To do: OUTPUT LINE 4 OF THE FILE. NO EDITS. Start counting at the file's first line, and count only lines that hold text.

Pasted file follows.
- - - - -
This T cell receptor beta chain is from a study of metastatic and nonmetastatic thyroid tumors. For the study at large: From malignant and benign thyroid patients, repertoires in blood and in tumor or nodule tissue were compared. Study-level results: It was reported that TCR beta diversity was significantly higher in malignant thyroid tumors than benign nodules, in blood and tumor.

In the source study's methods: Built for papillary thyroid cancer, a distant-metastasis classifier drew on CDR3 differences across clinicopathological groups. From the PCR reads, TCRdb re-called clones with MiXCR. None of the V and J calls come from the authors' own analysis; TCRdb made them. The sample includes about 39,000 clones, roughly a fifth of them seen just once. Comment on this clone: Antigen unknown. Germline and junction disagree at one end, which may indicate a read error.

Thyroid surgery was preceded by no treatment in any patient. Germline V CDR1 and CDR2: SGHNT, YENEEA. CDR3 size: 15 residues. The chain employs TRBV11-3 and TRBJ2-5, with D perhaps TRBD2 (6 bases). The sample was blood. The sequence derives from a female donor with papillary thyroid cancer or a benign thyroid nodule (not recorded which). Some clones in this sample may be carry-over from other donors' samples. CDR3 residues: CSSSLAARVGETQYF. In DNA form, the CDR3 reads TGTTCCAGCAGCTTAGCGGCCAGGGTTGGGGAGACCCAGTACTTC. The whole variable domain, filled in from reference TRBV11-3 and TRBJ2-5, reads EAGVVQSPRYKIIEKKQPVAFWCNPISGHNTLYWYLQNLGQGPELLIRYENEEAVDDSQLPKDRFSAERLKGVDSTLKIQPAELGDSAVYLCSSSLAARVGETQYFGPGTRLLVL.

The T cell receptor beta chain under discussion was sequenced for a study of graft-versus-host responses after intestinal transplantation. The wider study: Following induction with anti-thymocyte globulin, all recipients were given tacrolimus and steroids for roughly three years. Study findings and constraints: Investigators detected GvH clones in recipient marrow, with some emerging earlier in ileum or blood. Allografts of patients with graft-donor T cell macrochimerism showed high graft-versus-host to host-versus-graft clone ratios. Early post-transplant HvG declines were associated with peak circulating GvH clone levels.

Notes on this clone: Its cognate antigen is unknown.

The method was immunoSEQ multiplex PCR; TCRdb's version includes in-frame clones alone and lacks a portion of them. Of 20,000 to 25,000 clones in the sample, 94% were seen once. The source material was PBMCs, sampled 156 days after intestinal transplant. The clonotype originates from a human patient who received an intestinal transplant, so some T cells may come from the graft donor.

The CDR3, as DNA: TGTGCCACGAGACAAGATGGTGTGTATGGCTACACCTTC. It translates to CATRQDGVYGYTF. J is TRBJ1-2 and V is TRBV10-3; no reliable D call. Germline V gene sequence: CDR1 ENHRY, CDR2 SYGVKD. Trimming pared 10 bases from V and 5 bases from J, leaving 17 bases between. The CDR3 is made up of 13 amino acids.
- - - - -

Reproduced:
The T cell receptor beta chain under discussion was sequenced for a study of graft-versus-host responses after intestinal transplantation. The wider study: Following induction with anti-thymocyte globulin, all recipients were given tacrolimus and steroids for roughly three years. Study findings and constraints: Investigators detected GvH clones in recipient marrow, with some emerging earlier in ileum or blood. Allografts of patients with graft-donor T cell macrochimerism showed high graft-versus-host to host-versus-graft clone ratios. Early post-transplant HvG declines were associated with peak circulating GvH clone levels.